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Any future real-world conflict between the United States and an adversary like China or Russia will have direct impacts on regular Americans because of the risk of cyber attack, Kevin Mandia, CEO of cybersecurity company FireEye, tells "Axios on HBO."

What they're saying: "The next conflict where the gloves come off in cyber, the American citizen will be dragged into it, whether they want to be or not. Period."

  • "Apps won't work. Appliances may not work. People don't even know all the things they depend on. All of a sudden, the supply chain starts getting disrupted because computers don't work."

Why he matters: As CEO of the company that was first to discover the massive SolarWinds hack, Mandia sits at the nexus of online security and attempts by criminals, mischief makers and foreign governments to break into computer systems around the world.

Mandia warns that unclear rules or criteria for retaliation will lead to continued attacks that leave us "shocked but not surprised."

  • "The problem is nobody knows what the rules are. There's no written document on what the rules are," he said.
  • "And I don't know if you will get people to agree to rules on espionage because of the asymmetry where most countries can't beat us with tanks, can't beat us with airplanes. But in cyber, maybe that's where they can make investments and beat us."

The bottom line: "It's as simple as if you can be hacked, you are hacked."

  • "We're in an environment right now where we're playing goalie and there are slap shots coming at us every millisecond. And, by the way, blocking 99.99999999% of all the attacks means you're gonna get compromised everywhere."

Go deeper

Top economic regulators stressed by vacancies

Illustration: Annelise Capossela/Axios

The boom times are all around us (from corporate deal sprees to the breakneck rise of cryptocurrency) — and the agencies in charge are stretched thin trying to police it.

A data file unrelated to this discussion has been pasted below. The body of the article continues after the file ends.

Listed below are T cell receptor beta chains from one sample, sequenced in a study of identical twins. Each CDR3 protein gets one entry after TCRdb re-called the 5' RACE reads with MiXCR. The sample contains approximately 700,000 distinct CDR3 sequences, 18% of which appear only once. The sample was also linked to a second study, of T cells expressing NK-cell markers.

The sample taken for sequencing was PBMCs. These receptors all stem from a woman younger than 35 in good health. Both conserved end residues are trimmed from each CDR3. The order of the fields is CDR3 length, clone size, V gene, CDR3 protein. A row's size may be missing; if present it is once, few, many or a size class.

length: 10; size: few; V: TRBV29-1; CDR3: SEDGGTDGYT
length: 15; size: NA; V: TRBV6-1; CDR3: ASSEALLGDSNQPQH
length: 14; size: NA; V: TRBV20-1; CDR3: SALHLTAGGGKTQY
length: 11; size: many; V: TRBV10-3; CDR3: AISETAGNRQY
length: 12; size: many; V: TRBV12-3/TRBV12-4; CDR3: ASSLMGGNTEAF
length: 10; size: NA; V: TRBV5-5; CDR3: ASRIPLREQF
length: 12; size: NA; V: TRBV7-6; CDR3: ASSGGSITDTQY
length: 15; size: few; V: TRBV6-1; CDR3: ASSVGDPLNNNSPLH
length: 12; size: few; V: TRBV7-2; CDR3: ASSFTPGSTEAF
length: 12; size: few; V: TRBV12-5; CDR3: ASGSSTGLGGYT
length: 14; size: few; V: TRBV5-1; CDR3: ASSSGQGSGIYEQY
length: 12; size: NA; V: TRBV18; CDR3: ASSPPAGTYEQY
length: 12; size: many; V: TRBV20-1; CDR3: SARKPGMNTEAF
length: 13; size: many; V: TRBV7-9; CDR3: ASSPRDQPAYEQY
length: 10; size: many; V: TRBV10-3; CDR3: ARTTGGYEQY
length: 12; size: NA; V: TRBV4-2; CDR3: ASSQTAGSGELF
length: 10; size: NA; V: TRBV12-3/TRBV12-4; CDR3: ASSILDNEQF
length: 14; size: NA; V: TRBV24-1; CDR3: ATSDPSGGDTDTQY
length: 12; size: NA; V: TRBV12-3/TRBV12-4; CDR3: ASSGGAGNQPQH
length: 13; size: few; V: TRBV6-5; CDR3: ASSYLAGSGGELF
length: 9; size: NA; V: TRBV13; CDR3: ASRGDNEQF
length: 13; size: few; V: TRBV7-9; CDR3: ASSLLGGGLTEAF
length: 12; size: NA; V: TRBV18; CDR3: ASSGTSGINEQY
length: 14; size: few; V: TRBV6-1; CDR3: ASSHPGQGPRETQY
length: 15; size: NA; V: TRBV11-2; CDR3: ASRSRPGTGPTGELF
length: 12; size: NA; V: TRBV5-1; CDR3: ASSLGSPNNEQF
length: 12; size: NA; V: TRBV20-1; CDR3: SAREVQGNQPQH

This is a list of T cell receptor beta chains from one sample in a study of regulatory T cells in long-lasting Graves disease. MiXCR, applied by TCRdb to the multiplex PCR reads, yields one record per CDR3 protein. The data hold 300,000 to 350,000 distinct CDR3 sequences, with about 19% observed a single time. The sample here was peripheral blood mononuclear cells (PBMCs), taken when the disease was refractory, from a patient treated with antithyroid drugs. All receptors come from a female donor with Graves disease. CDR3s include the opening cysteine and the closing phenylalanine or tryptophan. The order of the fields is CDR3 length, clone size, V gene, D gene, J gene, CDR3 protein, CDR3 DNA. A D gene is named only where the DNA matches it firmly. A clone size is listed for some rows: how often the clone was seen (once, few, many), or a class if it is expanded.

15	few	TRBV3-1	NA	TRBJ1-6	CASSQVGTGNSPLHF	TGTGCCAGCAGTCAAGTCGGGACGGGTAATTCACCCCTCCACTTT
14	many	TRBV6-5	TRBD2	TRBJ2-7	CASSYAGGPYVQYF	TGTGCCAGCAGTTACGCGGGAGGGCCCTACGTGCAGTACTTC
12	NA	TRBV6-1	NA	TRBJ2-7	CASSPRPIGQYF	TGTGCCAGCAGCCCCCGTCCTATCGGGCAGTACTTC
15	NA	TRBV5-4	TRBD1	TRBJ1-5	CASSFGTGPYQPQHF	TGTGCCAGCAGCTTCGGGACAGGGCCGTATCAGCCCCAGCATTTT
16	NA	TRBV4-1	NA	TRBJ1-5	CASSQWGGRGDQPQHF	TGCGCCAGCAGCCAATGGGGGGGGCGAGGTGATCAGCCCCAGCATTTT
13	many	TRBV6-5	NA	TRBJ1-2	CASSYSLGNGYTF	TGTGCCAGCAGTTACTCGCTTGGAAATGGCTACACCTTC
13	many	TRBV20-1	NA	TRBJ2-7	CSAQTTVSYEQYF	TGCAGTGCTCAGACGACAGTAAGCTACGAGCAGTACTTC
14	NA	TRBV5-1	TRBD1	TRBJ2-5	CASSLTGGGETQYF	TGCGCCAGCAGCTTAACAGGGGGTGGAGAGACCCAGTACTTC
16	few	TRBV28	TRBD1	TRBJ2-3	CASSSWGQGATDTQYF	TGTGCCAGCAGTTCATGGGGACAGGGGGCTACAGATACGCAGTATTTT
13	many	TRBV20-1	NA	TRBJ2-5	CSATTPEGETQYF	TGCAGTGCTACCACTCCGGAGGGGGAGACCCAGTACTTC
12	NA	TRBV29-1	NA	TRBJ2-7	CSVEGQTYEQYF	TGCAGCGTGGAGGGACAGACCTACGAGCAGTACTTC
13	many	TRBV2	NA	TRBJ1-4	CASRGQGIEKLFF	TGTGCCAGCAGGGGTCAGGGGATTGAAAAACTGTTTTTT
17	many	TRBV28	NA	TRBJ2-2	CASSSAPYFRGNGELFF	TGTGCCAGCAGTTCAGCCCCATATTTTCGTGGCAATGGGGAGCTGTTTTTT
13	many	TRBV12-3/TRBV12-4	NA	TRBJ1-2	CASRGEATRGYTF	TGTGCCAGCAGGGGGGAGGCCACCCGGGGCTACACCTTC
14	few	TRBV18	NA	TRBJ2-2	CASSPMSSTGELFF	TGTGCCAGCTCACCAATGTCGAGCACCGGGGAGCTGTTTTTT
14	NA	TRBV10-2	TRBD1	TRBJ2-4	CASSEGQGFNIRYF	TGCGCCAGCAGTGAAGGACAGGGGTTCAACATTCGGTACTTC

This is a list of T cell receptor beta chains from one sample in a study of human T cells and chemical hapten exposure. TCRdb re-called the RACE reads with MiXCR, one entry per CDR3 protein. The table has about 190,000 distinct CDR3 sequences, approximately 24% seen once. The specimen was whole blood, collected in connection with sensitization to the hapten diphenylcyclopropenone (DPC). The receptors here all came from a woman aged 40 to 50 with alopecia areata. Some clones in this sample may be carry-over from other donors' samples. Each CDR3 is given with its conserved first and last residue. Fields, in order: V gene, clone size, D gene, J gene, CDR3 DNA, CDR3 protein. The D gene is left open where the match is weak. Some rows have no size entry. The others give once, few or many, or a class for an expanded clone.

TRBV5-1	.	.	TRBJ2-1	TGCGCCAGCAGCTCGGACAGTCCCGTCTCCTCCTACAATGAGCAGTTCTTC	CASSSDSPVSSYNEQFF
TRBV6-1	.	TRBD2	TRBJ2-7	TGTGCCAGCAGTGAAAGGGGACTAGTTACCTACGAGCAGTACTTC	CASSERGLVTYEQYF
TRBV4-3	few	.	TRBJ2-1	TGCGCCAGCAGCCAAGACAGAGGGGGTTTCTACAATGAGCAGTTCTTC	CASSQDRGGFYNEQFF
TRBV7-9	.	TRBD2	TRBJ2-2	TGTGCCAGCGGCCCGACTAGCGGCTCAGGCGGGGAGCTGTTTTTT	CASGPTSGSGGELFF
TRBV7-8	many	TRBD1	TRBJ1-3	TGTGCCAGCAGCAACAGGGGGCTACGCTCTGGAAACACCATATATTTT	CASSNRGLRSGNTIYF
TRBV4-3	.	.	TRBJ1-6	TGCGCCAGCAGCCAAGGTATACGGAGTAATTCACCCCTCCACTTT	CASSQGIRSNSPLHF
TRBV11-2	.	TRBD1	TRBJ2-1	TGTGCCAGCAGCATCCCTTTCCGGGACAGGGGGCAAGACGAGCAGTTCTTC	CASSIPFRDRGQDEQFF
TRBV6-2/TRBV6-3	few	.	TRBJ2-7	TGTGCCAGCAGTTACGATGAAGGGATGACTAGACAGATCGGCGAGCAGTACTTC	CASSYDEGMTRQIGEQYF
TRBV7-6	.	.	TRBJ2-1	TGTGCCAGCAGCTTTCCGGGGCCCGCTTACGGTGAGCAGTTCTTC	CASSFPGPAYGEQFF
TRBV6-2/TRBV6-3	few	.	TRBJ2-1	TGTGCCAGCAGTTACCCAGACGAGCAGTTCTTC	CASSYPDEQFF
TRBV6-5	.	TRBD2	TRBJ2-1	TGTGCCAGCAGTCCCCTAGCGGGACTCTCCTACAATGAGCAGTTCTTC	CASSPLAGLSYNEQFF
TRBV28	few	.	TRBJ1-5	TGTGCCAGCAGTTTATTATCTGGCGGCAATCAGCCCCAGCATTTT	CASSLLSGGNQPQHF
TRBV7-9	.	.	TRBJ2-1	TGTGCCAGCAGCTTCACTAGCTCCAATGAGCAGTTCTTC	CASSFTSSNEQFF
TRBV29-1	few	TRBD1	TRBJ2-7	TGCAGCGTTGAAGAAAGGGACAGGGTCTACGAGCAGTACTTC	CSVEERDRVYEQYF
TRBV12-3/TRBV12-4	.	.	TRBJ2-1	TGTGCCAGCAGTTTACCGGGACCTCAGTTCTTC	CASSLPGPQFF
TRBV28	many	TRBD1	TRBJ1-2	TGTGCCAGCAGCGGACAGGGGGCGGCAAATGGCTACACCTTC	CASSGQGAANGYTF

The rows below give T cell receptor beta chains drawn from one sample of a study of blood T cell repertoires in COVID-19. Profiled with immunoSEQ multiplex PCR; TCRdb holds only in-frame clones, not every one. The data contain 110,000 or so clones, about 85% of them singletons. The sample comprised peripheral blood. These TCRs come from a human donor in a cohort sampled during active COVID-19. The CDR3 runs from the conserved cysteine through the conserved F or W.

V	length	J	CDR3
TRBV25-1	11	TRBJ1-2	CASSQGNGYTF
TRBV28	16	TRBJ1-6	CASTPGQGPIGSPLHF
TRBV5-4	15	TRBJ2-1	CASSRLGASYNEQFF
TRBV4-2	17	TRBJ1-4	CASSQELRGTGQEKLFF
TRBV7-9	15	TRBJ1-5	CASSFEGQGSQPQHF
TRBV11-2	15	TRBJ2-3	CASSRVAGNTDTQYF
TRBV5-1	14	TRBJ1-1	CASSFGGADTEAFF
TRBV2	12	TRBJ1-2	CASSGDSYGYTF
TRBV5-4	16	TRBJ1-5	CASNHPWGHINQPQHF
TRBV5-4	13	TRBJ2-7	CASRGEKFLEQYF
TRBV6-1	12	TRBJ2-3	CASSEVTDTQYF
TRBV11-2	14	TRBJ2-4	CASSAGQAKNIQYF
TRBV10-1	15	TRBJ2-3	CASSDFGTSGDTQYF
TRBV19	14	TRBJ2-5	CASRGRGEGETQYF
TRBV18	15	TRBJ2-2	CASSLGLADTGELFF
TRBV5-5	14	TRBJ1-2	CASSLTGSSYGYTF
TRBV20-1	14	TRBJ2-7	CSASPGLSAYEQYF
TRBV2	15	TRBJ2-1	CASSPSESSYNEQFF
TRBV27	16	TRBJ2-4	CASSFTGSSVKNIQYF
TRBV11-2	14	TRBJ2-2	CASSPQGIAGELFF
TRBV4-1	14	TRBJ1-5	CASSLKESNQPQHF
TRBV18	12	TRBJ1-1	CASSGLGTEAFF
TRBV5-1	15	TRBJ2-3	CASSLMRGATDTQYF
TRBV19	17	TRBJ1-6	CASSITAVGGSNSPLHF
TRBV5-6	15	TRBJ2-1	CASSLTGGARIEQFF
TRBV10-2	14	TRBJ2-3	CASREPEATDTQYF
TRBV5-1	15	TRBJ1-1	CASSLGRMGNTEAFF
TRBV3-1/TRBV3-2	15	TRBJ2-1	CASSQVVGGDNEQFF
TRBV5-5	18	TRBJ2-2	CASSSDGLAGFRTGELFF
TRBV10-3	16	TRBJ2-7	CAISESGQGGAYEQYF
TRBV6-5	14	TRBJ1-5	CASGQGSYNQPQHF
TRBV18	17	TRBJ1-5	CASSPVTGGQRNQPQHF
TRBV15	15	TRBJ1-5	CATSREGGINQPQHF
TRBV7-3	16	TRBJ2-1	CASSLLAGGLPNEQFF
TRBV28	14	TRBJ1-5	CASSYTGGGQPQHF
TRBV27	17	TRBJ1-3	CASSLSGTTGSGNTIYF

Why it matters: Overwhelmed staff and a slew of vacant posts could set back President Biden's big regulatory agenda.

GOP Sen. Chuck Grassley announces run for re-election

Photo: Greg Nash/The Hill/Bloomberg via Getty Images

Sen. Chuck Grassley (R-Iowa), the longest-serving Senate Republican, announced on Friday that he's running for re-election in 2022.

Why it matters: The GOP is looking to regain control of both chambers of Congress in the upcoming midterm elections. Several Republicans had urged the 88-year-old senator to run to avoid another retirement after five incumbent senators said they wouldn't seek re-election.

China deems all cryptocurrency transactions illegal

A person walking past China's central bank in Beijing in August 2007. Photo: Teh Eng Koon/AFP via Getty Images

China's central bank declared on Friday that all cryptocurrencies are illegal, banning crypto-related transactions and cryptocurrency mining, according to Reuters.

Why it matters: China's government is now following through with its goal of cracking down on unofficial virtual currencies, which it has said are a financial, social and national security risk and a contributor to global warming.